Friended to Death: Film Review
A Facebook-obsessed dweeb posts a fake notice of his own death in Sarah Smick's satirical comedy.
The oppressive influence of social media is a subject that’s ripe for satire. But it requires much sharper target shooting than what's provided in Sarah Smick’s comedy about a Facebook-obsessed dweeb who fakes his own death to find out which of the 417 virtual friends he constantly boasts about really care about him. Tediously unfunny, Friended to Death is unlikely to distract viewers from checking out their smartphones as it unspools.
The story concerns Michael (Ryan Hansen, Veronica Mars), a Los Angeles male meter maid who cruelly relishes his job — “I’m like the Batman of parking enforcement,” he tells his boss — even while constantly updating his status and posting selfies. But when he makes the mistake of posting an online photo of one of his vehicular snares, he’s unceremoniously fired.
He’s even more distressed to discover that Joel (Zach McGowan), who he considers his best friend, recently held a party without inviting him. So he enlists his hapless former colleague Emile (James Immekus) in a scheme in which he posts a fake notice of his own demise that quickly receives 22 “likes.”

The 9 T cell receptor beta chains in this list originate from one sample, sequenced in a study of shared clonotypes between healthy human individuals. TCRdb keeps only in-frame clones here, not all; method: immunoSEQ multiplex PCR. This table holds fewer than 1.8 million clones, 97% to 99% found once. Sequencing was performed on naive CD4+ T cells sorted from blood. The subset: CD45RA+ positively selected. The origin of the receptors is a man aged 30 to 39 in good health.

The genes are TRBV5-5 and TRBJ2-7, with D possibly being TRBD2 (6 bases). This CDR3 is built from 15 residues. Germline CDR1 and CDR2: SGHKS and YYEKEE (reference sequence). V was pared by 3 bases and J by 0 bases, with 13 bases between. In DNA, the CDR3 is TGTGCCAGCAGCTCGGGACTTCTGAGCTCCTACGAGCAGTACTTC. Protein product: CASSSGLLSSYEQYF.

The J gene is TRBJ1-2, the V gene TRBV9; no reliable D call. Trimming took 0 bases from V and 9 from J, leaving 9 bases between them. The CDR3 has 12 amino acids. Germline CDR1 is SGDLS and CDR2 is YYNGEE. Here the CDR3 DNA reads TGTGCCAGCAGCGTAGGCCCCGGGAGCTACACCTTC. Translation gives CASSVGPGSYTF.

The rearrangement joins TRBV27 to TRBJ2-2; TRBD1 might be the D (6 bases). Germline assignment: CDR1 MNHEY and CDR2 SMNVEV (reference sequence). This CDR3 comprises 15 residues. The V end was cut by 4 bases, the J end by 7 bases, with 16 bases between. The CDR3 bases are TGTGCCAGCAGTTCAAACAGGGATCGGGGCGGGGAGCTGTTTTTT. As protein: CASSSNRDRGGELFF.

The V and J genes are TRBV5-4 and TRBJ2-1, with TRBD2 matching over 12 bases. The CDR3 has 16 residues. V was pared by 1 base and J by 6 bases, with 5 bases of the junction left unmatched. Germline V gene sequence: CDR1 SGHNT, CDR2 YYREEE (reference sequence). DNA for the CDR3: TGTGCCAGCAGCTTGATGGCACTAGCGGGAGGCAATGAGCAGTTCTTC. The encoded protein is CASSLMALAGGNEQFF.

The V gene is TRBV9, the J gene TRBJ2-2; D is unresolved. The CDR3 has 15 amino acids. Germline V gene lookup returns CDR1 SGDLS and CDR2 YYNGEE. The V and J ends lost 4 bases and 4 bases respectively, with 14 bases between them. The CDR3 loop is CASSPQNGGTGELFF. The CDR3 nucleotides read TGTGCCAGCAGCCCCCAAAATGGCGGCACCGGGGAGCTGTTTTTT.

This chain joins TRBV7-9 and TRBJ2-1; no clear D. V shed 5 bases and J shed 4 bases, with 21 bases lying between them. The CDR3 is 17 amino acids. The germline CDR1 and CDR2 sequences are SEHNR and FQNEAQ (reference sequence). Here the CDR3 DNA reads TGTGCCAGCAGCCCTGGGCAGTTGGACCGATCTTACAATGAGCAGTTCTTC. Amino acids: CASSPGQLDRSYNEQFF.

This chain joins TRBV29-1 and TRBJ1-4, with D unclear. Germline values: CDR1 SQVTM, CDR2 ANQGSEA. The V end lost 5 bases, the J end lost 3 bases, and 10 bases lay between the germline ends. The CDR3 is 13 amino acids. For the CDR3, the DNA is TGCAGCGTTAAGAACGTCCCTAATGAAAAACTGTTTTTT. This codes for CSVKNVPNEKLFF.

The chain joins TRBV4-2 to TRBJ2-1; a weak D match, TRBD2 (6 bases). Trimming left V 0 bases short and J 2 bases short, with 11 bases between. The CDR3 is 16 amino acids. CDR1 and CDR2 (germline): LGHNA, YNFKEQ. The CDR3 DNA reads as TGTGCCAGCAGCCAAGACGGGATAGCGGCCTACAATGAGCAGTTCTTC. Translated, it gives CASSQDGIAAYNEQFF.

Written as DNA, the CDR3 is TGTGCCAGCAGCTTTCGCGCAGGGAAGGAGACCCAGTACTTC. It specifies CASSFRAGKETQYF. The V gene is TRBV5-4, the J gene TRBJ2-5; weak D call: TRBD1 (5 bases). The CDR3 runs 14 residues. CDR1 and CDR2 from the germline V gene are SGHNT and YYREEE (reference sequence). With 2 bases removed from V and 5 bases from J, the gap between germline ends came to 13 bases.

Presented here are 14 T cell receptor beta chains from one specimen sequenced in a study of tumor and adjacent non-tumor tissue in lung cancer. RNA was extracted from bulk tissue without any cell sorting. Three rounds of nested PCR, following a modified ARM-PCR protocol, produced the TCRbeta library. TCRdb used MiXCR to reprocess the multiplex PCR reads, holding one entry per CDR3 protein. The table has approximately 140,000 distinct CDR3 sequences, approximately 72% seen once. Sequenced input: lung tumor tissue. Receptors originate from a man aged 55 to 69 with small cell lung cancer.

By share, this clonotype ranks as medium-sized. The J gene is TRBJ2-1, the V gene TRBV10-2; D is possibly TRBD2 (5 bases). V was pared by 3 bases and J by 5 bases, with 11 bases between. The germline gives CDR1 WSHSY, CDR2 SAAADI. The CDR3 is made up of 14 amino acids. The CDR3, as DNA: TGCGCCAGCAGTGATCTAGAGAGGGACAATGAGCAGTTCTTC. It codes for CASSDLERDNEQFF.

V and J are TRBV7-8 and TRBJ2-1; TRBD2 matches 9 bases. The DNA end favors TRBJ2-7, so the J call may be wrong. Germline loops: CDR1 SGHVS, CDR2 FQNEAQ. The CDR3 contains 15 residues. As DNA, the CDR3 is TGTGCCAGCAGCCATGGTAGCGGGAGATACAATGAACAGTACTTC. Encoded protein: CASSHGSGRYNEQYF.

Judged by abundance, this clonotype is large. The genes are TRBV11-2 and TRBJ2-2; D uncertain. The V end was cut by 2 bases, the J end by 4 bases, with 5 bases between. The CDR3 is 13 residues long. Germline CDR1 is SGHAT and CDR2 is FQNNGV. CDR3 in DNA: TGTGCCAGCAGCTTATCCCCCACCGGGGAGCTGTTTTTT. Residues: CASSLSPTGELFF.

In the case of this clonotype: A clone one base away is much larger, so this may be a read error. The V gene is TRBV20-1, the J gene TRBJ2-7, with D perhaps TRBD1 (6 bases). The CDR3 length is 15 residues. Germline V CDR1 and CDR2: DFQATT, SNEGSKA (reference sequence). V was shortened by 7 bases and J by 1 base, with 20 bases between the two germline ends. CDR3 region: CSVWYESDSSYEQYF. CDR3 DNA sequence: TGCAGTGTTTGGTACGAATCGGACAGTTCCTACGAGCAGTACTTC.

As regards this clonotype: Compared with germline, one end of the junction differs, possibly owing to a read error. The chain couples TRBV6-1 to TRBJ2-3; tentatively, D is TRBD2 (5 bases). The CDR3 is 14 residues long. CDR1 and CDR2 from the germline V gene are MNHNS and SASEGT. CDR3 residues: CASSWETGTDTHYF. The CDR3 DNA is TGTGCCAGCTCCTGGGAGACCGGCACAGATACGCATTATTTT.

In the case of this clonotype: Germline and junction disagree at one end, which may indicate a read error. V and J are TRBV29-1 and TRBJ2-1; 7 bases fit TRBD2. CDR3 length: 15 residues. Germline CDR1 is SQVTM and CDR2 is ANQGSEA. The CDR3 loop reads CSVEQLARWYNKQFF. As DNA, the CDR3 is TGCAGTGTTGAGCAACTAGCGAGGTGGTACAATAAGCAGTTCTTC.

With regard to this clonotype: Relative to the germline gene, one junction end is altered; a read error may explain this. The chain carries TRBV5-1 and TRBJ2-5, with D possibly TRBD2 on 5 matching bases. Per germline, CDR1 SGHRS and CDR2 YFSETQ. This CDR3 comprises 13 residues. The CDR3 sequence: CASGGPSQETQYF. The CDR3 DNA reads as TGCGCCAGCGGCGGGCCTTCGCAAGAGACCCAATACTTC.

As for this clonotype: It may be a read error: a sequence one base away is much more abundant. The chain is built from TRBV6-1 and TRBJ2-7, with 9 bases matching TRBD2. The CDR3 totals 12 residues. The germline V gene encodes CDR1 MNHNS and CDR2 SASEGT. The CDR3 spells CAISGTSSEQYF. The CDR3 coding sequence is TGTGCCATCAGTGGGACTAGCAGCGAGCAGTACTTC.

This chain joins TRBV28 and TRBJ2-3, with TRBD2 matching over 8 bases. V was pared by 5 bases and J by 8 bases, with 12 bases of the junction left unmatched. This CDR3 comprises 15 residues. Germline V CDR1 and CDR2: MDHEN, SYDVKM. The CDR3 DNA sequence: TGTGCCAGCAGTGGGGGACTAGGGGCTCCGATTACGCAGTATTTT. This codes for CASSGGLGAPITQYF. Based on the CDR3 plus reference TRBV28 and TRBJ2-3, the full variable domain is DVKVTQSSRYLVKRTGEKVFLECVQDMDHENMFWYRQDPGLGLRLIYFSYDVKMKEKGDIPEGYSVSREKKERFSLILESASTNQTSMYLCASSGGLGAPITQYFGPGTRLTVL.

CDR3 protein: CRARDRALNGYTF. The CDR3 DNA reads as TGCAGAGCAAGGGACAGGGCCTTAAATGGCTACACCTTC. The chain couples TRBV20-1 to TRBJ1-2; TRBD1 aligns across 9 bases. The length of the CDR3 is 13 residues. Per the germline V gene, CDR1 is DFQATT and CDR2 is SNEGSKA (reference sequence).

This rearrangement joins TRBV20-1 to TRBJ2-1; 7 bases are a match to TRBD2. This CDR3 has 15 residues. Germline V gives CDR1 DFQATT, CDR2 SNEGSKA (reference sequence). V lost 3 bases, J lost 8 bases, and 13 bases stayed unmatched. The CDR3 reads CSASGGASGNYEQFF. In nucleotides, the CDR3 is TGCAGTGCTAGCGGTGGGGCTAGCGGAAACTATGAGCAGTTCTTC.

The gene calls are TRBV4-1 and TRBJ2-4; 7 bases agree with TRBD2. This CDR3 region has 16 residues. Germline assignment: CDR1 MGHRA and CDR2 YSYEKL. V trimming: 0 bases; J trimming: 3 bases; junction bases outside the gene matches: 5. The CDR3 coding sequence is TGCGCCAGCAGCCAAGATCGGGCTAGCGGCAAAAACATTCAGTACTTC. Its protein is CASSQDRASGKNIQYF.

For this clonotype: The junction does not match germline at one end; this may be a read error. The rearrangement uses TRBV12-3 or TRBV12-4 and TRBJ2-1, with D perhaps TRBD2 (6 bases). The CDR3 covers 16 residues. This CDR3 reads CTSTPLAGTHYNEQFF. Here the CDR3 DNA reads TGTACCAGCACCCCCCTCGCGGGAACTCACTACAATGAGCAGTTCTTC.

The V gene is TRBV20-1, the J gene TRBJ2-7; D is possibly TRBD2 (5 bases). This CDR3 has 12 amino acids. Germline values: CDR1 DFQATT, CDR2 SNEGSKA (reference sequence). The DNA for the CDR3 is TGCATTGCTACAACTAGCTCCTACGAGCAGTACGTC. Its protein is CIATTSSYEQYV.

Chaotic if not comedic complications ensue, with Joel’s snarky roommate (co-scripter Ian Michaels) immediately becoming suspicious and going out of his way to prove that Michael is indeed still alive. Meanwhile, Michael finds himself stalked by a mysterious blonde (director Smick) who, it’s eventually revealed, bears a longtime grudge.
Although not without its amusing moments, such as Michael’s acronym-studded habit of speaking “in text,” the film quickly degenerates into a tired mixture of wacky slapstick, heavy-handed melodrama and message-laden moralizing. It’s no surprise that the latter involves Michael’s dawning realization that real-life friendship is vastly preferable to the Internet kind.
Hansen is unable to make his character’s clueless obnoxiousness funny or endearing, with the result that we’re all too eager to see his comeuppance, while the supporting performers flounder in their one-dimensional roles. Making her feature film debut, director Smick works in such broad strokes that the story, apparently based on a real-life incident, never once feels remotely truthful.
Production: Green Step Productions
Cast: Ryan Hansen, James Immekus, Zach McGowan, Sarah Smick, Ian Michaels, Richard Riehle, Angela Bullock, Robert R. Shafer
Director: Sarah Smick
Screenwriters: Sarah Smick, Ian Michaels
Producers: Ian Michaels, Sarah Smick, Peter Smick
Director of photography: Jimmy Jung Lu
Production designer: Susannah Lowber
Costume designer: Joanna Konjevod
Editor: Randy Carter
Music: Nathan Whitehead
Rated R, 94 minutes